“Good Times 2000” was a rave I produced outside Kansas City, KS with two other guys at the turn of the century. It’s impossible to know exactly how many souls were in attendance. The massive horse racing stadium GT2K called home wasn’t equipped to handle all the folks trying to sneak in. Suffice it to say, GT2K was the largest of the many raves I produced and possibly the largest in Kansas City history. (When all was said and done, we estimated the attendance to be about 4,000 people.)
Fast-forward thirteen years and I’m having one of those coming-of-age moments when you rent a 10-foot moving truck and drive it with all of your childhood and early-adult possessions to your grownup home. Unpacking all of these old boxes in Brooklyn sent wave after emotional wave crashing over me like a tsunami of memories. One of the artifacts of my pre-college life surfaced in the aftermath. It was a VHS tape simply entitled, “Rave Footage”.
When I was throwing raves in Kansas City, people who came to my parties often gave me tokens of support: a neon bracelet with my name beaded on it, photos, endless demo tapes… One time, a kid gave a video tape–this videotape (right). It was footage of my biggest and best-known party, Good Times 2000 that he had shot on a camcorder. I tucked the tape away in a box with the rest of my rave-time mementoes and forgot about it. As time passed, I realized I didn’t have any pictures from GT2K. I was too busy at the party to take them myself and I had recruited all my friends to work alongside me. I had never watched the video tape the mysterious young, camera-man had given me and I wondered whatever became of the footage.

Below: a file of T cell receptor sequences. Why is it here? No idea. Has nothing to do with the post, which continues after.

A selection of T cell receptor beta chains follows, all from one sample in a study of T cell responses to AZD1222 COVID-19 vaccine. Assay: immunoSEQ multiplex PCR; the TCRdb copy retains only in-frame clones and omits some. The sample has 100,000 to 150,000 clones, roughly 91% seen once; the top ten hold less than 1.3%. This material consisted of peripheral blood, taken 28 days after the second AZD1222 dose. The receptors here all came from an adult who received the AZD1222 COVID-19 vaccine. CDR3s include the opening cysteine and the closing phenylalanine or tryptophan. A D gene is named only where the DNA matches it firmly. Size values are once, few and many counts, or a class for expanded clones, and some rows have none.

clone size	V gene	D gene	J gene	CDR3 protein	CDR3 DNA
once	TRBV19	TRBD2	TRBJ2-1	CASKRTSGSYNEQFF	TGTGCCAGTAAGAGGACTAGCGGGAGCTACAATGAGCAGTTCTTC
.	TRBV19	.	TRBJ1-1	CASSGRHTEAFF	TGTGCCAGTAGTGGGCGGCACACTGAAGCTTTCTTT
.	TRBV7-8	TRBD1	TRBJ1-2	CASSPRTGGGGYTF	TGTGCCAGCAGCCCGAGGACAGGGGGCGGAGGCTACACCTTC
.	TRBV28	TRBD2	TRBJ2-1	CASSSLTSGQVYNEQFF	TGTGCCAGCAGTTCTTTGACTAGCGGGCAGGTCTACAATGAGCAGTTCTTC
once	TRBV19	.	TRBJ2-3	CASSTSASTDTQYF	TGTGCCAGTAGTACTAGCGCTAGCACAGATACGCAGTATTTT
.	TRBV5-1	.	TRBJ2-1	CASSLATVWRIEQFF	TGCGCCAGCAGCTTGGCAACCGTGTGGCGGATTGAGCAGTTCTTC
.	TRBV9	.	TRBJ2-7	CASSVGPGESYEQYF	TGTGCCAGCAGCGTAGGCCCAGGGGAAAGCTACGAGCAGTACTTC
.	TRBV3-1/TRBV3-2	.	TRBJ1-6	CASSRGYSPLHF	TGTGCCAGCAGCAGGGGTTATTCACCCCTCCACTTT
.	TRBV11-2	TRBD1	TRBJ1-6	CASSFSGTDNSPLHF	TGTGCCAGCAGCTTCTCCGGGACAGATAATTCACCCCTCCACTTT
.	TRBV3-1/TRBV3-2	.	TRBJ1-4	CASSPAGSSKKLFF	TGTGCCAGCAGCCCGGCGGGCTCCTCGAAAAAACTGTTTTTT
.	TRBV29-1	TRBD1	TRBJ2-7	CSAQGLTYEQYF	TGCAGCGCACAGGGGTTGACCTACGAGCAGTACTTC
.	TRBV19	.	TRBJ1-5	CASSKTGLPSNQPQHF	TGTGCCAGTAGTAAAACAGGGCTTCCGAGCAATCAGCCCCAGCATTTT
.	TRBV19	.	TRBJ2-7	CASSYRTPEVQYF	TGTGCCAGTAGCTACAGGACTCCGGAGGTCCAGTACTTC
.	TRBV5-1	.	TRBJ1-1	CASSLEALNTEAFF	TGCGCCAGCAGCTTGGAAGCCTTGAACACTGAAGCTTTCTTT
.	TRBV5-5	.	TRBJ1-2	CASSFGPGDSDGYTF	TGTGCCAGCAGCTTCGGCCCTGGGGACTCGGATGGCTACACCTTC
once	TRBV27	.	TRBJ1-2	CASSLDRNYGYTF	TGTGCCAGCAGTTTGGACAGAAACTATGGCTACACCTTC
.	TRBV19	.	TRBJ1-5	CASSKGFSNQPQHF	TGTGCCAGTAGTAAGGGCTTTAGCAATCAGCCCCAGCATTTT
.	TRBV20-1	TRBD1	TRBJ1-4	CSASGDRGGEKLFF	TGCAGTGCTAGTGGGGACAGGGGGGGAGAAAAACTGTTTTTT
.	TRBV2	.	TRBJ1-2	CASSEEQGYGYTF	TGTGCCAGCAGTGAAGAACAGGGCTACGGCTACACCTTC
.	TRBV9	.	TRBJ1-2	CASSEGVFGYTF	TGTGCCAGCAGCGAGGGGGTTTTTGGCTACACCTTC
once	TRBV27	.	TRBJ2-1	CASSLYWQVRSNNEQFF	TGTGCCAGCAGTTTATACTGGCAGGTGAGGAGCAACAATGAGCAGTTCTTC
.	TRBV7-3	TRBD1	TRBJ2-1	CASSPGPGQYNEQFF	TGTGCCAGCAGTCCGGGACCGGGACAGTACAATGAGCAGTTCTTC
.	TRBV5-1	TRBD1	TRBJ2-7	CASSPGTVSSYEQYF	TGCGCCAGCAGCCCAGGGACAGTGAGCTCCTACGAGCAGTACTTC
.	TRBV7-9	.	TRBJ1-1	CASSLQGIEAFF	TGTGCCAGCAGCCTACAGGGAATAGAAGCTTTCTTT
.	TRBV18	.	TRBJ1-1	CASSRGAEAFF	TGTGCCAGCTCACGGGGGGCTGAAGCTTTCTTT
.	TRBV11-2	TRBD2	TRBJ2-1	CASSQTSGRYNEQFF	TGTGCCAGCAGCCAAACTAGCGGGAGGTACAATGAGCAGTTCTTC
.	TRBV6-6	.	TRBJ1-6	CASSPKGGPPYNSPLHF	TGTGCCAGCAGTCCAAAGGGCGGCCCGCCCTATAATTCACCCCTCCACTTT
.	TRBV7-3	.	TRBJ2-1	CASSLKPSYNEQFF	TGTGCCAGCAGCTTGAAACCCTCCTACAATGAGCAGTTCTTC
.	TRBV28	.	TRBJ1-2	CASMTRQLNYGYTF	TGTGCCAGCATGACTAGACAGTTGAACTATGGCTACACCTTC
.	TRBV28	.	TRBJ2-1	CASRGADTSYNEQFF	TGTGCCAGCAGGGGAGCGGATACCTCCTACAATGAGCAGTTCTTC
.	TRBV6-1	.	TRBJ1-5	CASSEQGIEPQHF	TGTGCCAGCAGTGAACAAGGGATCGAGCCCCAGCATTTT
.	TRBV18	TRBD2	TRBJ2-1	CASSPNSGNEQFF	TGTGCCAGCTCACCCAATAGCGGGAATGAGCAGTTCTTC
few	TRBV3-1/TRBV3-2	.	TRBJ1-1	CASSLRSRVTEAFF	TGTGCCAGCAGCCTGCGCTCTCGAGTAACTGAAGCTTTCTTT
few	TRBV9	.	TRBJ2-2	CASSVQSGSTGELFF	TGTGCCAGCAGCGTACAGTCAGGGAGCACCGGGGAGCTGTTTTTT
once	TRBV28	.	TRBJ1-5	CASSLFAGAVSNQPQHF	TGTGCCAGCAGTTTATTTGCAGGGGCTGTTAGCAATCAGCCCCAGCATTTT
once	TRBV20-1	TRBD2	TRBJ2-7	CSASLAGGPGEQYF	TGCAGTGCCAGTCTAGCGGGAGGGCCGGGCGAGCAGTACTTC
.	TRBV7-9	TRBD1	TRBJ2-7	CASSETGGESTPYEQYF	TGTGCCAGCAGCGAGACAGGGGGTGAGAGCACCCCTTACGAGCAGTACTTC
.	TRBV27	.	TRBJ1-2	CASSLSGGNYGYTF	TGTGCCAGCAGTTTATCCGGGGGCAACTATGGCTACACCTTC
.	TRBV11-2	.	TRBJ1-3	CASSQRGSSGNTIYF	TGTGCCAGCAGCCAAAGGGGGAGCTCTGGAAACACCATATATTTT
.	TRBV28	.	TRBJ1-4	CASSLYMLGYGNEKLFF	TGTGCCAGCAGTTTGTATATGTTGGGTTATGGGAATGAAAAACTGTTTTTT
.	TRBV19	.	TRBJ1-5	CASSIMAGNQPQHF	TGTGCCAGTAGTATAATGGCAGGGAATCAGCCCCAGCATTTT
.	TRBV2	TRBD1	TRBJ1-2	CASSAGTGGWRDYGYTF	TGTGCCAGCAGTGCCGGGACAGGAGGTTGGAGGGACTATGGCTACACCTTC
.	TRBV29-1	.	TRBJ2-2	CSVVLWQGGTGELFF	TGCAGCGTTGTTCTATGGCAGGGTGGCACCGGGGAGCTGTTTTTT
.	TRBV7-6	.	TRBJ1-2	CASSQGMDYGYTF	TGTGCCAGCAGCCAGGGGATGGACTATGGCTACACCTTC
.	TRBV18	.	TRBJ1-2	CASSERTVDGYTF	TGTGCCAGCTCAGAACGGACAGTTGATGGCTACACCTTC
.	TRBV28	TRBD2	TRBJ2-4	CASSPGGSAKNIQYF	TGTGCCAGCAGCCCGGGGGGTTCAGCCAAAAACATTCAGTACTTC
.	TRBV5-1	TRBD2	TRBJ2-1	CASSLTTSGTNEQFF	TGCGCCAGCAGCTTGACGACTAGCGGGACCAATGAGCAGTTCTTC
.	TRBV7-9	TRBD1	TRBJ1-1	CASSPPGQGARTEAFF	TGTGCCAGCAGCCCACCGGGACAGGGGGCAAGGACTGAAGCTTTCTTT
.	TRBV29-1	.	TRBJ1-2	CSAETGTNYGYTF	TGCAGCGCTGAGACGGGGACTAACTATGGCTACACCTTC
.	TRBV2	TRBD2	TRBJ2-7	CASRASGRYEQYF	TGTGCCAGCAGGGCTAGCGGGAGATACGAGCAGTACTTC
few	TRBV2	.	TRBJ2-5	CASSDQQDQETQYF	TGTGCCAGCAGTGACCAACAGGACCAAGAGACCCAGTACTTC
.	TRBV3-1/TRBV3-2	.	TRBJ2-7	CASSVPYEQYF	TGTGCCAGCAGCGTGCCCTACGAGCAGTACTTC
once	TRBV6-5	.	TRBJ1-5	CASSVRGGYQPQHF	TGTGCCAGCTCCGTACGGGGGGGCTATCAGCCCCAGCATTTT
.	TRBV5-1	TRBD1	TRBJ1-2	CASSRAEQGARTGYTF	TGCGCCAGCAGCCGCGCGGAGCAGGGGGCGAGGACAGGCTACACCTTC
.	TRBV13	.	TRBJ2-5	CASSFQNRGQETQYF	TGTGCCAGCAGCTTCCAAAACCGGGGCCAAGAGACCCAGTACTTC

When I found the VHS tape in a milk crate packed with demo cassettes, I was shocked. Overwhelmed by the prospect that images of GT2K may be preserved therein, I wondered how I would retrieve them.
Among my cargo was a VCR. If only I could find a way to route its RCA outputs into a computer I might have a chance at capturing the footage into Final Cut. I phoned an animator friend and was able to borrow a Canopus ADVC-110 (ADVC =” Advanced Digital Video Converter), ran a Firewire cable between it and my laptop and captured the footage into iMovie. (iMovie’s capturing interface is far simpler and more efficient for capturing home movies, I discovered.)
And this is the result…
There’s plenty to be said about the content of this video. As with all coming-of-age stories, the faces from the past seen here are so familiar to me, it’s almost as if no time has transpired between now and the last time I saw them. I was disappointed that myself nor any of my partners or crew appear in the video, but there’s little to complain about here. It’s an incredible document of a momentous occasion. I just wish I knew who to thank for giving it to me.